Twenty-three-year-old Better Hope resident, Dellon Gordon, was yesterday sentenced to 83 years in prison for the
murder of his girlfriend, Natasha Johnson. He was sentenced by Justice Navindra Singh at the High Court in Georgetown.
Last month, Gordon was found guilty of a crime which he committed almost three years ago at his Better Hope, Squatting Area, East Coast Demerara residence.
On July 4, 2011, Gordon reportedly set his residence on fire, causing the death of his girlfriend. The incident took place during a verbal dispute at the couple’s home. Johnson, a mother of four, was burnt extensively and had to be taken to the Georgetown Public Hospital Corporation, (GPHC) where she later succumbed to her injuries.
A Post Mortem examination revealed that Johnson had suffered from a dislocated nasogastric tube, brain haemorrhage and congested kidneys with heavy lungs that oozed a bloody liquid. These injuries led to Johnson suffering from Adult Distress Respiratory Syndrome (ADRS), which was brought on as a result of trauma from the burns, eventually leading to her death.
Gordon was subsequently charged with the offence but maintained his innocence.
Earlier last month, he was found guilty of the offence after a mixed twelve-member jury arrived at a unanimous verdict.
However, Attorney-at-Law, Dawn Holder-Alert, who represented the accused in association with her colleague, Raymond Alli, requested a probation report on behalf of her client.
As such two reports were provided to the court yesterday, by Orline Mathews, an officer attached to the Ministry of Human Services, and the Prison’s Welfare Officer Tessa McGarrel.
The officers gave the court a brief insight into his life, family background and upbringing.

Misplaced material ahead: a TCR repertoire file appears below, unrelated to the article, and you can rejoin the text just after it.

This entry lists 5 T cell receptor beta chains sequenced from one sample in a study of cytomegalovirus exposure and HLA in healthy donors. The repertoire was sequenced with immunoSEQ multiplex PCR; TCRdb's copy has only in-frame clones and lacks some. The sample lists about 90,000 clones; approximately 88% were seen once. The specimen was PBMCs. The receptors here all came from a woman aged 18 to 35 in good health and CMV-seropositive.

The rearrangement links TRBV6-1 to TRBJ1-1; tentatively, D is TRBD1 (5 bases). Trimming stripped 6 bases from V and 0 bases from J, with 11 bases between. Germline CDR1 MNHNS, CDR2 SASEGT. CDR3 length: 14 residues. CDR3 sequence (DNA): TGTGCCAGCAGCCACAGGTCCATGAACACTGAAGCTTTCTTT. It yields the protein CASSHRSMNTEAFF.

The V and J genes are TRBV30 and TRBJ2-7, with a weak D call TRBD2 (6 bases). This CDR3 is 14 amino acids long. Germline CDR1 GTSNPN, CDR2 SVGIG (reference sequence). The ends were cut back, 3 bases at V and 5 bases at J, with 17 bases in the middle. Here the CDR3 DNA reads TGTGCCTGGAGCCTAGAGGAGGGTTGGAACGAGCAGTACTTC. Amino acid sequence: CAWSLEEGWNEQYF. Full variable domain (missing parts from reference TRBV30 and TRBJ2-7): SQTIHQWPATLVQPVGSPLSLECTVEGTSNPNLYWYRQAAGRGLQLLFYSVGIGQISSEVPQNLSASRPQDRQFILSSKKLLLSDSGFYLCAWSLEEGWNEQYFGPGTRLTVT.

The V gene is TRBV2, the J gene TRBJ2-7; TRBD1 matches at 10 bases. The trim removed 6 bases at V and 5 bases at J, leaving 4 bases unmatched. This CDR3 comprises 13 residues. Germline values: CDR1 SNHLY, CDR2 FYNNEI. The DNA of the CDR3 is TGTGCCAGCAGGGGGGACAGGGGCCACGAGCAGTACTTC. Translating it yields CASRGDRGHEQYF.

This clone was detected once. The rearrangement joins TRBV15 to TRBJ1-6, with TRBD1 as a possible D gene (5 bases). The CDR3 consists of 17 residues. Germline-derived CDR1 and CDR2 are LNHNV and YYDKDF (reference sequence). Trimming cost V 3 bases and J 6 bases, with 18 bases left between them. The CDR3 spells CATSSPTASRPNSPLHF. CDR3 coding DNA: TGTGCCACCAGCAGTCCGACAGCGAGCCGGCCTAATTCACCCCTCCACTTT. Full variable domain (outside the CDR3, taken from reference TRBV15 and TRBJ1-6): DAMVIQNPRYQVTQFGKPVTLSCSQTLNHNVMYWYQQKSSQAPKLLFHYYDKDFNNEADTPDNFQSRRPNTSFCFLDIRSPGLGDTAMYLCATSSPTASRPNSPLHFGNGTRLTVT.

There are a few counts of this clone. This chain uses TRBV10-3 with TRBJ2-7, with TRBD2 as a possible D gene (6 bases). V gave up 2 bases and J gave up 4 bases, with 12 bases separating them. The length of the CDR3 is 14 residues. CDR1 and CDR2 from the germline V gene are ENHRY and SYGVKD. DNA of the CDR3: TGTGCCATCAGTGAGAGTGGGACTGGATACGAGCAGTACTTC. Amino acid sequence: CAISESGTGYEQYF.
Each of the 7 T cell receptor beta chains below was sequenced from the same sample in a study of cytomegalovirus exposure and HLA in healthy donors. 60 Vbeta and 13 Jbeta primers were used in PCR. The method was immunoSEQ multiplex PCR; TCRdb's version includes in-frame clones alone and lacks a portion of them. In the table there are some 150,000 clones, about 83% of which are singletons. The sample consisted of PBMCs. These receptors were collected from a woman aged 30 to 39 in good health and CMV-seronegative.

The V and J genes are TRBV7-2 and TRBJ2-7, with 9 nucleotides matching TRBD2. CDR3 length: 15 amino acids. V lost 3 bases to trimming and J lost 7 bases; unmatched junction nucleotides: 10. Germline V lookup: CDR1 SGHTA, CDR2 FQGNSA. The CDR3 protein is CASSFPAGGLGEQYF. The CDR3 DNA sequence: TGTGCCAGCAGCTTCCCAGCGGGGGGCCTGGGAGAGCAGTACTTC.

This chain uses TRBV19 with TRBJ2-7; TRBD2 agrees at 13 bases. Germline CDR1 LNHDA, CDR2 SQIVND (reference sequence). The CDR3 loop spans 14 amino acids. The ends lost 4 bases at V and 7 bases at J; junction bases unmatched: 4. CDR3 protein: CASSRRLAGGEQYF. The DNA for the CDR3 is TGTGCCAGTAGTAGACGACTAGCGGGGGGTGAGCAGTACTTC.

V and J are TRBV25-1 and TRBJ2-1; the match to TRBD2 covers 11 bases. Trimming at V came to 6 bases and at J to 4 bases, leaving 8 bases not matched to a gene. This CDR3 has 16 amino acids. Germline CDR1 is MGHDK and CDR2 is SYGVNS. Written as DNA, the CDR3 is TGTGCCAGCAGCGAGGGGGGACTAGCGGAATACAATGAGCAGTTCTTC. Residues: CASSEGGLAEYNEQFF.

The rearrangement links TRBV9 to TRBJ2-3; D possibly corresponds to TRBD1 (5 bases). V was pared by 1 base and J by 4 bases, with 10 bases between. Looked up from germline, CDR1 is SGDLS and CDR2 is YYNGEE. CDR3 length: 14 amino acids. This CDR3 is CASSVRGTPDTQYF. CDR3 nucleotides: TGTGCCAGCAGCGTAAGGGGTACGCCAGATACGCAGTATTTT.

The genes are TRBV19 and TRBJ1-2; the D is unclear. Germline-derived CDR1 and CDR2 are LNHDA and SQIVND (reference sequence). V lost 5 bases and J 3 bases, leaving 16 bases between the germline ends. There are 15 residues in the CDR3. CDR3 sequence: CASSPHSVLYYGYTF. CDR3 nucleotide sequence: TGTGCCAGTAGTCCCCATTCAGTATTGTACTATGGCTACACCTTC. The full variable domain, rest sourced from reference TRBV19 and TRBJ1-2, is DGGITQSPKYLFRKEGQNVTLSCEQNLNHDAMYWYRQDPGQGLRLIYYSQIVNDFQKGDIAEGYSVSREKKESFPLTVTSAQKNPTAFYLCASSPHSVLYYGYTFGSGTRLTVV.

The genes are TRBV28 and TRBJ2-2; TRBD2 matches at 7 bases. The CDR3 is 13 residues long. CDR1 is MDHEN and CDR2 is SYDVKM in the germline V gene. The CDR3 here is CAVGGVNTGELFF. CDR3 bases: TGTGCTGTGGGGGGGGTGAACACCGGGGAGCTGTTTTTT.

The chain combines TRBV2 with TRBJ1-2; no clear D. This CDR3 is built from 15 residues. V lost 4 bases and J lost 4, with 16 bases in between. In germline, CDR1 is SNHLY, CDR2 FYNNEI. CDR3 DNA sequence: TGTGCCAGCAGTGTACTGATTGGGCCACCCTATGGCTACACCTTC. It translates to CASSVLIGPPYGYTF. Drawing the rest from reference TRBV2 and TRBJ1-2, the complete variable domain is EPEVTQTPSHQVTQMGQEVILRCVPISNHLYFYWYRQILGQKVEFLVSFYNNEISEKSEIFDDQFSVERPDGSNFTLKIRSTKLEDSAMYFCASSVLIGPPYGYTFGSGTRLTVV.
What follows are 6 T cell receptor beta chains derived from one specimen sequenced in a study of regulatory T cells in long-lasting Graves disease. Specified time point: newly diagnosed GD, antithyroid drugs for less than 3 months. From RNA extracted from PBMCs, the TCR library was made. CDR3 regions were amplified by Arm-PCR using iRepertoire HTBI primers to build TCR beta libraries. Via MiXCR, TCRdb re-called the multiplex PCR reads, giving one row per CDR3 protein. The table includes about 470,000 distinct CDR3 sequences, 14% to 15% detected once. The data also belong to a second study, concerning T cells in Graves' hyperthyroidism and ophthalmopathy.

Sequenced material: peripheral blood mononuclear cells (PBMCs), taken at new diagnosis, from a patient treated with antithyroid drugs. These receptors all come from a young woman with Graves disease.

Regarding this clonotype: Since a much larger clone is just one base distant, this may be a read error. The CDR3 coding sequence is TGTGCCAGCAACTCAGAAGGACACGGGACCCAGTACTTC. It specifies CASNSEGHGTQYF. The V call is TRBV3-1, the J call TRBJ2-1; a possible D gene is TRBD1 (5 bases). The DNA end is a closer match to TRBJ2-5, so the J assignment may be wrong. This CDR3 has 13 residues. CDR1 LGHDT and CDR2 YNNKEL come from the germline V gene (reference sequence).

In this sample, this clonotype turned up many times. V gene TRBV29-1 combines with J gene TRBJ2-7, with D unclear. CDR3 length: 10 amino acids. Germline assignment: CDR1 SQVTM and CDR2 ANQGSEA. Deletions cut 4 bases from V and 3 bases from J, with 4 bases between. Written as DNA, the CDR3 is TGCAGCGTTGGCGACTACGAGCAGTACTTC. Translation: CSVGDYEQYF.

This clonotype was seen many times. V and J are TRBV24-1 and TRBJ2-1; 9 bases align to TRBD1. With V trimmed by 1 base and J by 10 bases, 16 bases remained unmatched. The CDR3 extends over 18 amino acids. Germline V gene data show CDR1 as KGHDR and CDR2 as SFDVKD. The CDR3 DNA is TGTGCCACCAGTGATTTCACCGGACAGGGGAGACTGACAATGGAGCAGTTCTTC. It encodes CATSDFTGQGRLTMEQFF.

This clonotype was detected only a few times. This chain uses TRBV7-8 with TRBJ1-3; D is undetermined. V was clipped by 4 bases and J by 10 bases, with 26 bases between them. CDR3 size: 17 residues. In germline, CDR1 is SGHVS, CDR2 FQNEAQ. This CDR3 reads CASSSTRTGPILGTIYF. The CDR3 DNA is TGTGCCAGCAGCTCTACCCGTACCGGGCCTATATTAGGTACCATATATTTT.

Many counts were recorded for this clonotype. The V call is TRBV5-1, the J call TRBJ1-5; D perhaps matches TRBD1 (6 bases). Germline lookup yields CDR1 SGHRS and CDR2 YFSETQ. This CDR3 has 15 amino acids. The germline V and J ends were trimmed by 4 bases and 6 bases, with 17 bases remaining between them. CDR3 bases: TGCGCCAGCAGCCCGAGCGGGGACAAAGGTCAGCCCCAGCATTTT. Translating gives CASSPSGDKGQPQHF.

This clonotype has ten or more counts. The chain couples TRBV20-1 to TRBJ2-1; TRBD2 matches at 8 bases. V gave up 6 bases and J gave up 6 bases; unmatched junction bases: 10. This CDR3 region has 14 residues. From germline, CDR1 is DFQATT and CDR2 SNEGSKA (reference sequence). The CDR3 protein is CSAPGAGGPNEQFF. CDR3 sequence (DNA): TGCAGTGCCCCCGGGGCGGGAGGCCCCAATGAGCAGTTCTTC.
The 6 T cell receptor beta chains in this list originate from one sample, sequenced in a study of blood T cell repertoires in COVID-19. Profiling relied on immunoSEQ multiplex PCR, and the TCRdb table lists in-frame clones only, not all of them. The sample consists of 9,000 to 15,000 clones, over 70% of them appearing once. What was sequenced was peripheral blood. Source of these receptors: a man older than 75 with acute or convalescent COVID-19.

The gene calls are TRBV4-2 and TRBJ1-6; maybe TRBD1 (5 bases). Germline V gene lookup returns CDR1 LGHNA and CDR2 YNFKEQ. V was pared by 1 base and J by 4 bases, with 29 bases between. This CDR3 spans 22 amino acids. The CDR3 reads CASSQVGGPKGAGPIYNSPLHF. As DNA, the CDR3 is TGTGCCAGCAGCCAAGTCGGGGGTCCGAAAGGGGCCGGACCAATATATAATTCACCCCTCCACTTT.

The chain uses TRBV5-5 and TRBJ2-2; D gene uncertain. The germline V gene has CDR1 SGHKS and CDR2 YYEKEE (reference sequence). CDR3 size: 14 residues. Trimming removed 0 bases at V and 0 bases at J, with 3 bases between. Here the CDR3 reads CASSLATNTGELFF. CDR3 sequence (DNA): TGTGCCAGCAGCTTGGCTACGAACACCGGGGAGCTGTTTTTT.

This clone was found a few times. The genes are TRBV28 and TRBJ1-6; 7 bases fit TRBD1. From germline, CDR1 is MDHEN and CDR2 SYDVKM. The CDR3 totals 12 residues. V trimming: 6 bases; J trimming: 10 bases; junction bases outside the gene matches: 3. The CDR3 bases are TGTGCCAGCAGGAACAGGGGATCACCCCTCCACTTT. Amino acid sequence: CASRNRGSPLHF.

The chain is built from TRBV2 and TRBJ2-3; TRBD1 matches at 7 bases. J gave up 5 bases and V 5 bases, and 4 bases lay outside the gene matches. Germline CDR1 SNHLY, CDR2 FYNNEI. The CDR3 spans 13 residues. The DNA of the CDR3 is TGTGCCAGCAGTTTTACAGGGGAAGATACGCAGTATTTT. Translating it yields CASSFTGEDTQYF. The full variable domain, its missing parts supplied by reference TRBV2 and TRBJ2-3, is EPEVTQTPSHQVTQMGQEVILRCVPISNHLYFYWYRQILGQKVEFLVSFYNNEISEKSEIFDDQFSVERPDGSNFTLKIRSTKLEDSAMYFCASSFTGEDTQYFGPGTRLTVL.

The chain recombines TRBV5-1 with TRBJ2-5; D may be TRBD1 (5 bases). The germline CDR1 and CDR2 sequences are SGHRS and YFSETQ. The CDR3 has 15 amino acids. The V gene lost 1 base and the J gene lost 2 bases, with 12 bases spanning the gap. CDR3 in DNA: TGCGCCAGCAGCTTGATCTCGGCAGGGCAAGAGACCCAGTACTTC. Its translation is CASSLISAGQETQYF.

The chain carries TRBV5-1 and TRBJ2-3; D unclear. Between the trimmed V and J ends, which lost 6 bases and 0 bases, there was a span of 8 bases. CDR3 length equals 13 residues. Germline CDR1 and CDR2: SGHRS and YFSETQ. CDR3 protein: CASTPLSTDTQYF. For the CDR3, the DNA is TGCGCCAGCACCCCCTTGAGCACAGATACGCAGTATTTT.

The officers told the court that Gordon is a product of a broken family but that he regularly attends church services and is a member of the boxing team in the Georgetown Prisons.
The officers said that during the interviews Gordon had described his girlfriend “as a lady of the night” and maintained that he is innocent of the crime.
Gordon’s attorney asked the court to consider his age and broken family background as mitigation factors when
considering a sentence.
However, State Prosecutor Judith Gildharie Mursaline asked the court to consider that the accused had showed no remorse for actions while giving the report.
Ms Gildharie-Mursaline asked the court to remember the victim, a mother of four, and the brutal and horrific way in which she met her death on her 22nd birthday by the hands of the man she loved.
After considering the mitigating and aggravating factors in the matter, Justice Singh handed down his sentence.
He told Gordon that it is obvious that he is not remorseful for his actions since the evidence shows that he continues to harbour ill feeling against the victim even after her death.
The Judge told the man that he should have moved out of the house rather than harm his girlfriend.
Last month, neighbours and relatives testifying during the trial recalled the abusive relationship which the couple shared before the woman eventually met her death in 2011.
In her evidence, Melissa Fraser who lived a few houses away from the couple recalled, “Dellon never want Natasha to talk to anybody and when she did he would beat her.”
In addition, the victim’s nine-year-old son told the court that he witnessed the accused set his mother on fire.
The boy recalled that his mother and stepfather had been arguing on the night of the incident. He said that his stepfather had left the house to purchase bread but when he returned his mother had locked the doors.
The lad said that his stepfather gained entry into the house through a window.
The child recalled that his stepfather emptied kerosene from a stove into a container and threw it on his mother before using a yellow lighter to set her on fire.
He recalled that the house became engulfed in flames and his mother was screaming. The child said that he escaped with his two other siblings.
He recalled that his mother had rushed outside the house to a drum which contained water, crying and soaking her skin. That was the last time he saw his mother.
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